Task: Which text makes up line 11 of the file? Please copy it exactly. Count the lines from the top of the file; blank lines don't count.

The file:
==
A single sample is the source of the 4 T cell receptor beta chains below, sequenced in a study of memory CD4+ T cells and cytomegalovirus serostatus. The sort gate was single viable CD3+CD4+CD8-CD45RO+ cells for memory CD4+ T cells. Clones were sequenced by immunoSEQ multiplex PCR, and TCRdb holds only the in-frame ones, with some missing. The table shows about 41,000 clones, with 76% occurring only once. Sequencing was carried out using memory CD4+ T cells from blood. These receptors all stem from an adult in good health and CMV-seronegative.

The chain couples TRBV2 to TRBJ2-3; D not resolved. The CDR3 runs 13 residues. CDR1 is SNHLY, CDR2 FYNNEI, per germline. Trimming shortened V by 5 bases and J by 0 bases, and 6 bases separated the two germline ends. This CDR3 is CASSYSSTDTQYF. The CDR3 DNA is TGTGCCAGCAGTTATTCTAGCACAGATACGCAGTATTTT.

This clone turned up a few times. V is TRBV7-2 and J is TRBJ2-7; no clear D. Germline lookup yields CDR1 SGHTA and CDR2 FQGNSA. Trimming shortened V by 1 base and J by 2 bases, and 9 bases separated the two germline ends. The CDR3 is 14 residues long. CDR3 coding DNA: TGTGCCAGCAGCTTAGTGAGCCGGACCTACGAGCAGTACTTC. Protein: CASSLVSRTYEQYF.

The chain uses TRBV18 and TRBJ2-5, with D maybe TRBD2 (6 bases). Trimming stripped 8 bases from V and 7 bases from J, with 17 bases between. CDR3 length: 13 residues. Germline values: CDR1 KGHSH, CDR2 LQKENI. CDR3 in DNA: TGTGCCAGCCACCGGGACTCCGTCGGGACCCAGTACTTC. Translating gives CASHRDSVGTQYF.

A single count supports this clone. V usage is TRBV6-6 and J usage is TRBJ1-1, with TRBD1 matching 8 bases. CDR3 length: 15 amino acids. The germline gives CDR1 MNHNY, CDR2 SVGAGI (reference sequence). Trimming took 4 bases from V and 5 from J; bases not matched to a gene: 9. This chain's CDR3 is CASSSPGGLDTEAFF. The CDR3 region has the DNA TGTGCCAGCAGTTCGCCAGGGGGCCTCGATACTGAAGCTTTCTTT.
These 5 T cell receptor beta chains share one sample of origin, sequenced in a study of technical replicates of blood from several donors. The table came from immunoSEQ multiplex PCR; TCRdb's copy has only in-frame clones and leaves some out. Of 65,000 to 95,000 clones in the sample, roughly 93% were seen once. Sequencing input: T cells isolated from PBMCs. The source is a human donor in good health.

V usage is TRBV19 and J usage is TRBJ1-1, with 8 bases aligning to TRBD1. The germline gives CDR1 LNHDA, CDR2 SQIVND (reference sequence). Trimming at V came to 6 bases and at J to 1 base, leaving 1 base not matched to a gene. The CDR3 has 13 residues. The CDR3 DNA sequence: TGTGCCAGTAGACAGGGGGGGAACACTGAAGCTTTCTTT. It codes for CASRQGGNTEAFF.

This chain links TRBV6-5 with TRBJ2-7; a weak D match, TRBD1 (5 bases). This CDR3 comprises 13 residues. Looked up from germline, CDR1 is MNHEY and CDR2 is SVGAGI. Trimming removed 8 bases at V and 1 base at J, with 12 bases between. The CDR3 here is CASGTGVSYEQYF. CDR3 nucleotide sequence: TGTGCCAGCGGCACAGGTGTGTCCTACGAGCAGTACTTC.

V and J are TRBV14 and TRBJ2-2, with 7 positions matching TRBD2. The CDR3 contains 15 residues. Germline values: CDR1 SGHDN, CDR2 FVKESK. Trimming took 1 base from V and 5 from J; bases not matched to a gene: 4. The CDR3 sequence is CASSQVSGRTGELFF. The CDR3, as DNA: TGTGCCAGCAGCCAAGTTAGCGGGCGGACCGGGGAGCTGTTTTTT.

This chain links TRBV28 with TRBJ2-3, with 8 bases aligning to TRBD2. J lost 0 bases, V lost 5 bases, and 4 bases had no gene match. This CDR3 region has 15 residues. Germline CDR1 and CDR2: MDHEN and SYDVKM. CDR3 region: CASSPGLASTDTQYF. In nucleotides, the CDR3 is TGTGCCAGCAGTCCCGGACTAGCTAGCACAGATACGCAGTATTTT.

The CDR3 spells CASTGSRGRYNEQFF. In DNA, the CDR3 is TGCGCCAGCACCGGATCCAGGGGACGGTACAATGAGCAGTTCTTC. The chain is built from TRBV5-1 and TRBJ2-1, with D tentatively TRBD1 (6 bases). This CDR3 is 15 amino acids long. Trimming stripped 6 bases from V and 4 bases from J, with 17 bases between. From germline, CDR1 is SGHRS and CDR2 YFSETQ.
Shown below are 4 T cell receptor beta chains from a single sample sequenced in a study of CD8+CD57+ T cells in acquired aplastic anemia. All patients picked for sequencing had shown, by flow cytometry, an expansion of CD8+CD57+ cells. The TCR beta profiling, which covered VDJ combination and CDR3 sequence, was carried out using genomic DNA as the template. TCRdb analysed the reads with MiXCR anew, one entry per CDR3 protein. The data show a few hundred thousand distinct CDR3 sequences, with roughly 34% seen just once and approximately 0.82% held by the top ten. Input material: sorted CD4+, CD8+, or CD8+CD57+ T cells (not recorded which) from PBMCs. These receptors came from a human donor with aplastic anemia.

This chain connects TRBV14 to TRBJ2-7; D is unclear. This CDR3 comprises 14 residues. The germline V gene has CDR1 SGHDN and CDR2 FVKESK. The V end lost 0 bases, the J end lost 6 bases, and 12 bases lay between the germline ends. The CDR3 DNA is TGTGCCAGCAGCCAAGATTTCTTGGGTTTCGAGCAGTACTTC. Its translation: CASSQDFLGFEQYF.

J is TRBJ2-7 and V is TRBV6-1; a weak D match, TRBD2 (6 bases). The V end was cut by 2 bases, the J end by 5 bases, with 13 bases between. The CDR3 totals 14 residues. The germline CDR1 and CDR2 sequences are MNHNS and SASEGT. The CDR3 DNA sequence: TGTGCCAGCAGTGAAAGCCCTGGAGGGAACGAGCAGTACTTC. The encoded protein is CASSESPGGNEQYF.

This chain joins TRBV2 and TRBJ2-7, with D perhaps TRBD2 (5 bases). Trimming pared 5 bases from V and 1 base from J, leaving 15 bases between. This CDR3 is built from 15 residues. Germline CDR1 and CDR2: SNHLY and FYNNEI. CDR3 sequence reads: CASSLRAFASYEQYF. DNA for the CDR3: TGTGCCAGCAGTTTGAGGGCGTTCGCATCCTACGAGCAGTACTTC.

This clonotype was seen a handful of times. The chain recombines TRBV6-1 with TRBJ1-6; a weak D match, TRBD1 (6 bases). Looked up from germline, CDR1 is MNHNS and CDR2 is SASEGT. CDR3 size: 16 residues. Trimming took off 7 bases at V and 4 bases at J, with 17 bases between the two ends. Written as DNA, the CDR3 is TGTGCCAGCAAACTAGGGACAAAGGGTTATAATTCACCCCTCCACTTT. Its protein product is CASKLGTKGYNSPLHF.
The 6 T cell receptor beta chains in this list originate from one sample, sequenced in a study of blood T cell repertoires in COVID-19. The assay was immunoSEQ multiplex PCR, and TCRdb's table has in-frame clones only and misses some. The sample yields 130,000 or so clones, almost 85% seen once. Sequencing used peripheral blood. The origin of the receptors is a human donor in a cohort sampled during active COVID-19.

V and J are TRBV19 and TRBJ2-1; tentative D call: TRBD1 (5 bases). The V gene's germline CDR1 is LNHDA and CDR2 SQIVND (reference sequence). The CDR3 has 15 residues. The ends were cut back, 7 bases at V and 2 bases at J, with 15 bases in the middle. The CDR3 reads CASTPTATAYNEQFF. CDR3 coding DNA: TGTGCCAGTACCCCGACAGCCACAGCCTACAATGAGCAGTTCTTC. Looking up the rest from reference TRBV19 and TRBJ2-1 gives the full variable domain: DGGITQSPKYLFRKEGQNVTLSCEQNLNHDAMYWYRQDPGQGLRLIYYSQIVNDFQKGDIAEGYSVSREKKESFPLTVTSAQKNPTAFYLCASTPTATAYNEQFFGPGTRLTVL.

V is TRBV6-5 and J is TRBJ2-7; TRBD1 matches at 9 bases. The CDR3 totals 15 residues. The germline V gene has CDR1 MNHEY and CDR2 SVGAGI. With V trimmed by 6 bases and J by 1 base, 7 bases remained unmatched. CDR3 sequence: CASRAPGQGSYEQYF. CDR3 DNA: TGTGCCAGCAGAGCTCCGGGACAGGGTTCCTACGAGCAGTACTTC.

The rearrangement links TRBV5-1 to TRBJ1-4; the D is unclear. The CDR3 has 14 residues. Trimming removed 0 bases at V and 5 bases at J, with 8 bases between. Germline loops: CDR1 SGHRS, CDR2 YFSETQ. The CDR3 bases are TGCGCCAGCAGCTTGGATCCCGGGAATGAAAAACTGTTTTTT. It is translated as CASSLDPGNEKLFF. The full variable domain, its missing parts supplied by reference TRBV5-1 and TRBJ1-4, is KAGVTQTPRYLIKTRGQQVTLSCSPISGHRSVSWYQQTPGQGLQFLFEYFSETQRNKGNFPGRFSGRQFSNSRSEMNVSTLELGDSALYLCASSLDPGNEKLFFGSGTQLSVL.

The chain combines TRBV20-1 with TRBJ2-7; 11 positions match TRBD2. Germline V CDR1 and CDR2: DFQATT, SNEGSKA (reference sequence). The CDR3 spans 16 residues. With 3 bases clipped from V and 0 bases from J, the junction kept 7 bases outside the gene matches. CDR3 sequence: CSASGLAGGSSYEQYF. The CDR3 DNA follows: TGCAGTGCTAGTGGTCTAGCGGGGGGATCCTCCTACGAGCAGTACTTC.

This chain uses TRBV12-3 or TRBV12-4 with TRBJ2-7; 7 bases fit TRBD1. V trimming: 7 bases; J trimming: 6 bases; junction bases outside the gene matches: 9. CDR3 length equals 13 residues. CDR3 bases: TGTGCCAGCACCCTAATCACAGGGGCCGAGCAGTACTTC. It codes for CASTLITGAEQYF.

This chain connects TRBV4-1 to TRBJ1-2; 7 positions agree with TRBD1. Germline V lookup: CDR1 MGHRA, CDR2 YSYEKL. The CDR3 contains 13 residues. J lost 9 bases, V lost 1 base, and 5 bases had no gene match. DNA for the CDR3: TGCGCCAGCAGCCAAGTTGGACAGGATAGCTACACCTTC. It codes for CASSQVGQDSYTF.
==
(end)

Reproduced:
The CDR3 spells CASTGSRGRYNEQFF. In DNA, the CDR3 is TGCGCCAGCACCGGATCCAGGGGACGGTACAATGAGCAGTTCTTC. The chain is built from TRBV5-1 and TRBJ2-1, with D tentatively TRBD1 (6 bases). This CDR3 is 15 amino acids long. Trimming stripped 6 bases from V and 4 bases from J, with 17 bases between. From germline, CDR1 is SGHRS and CDR2 YFSETQ.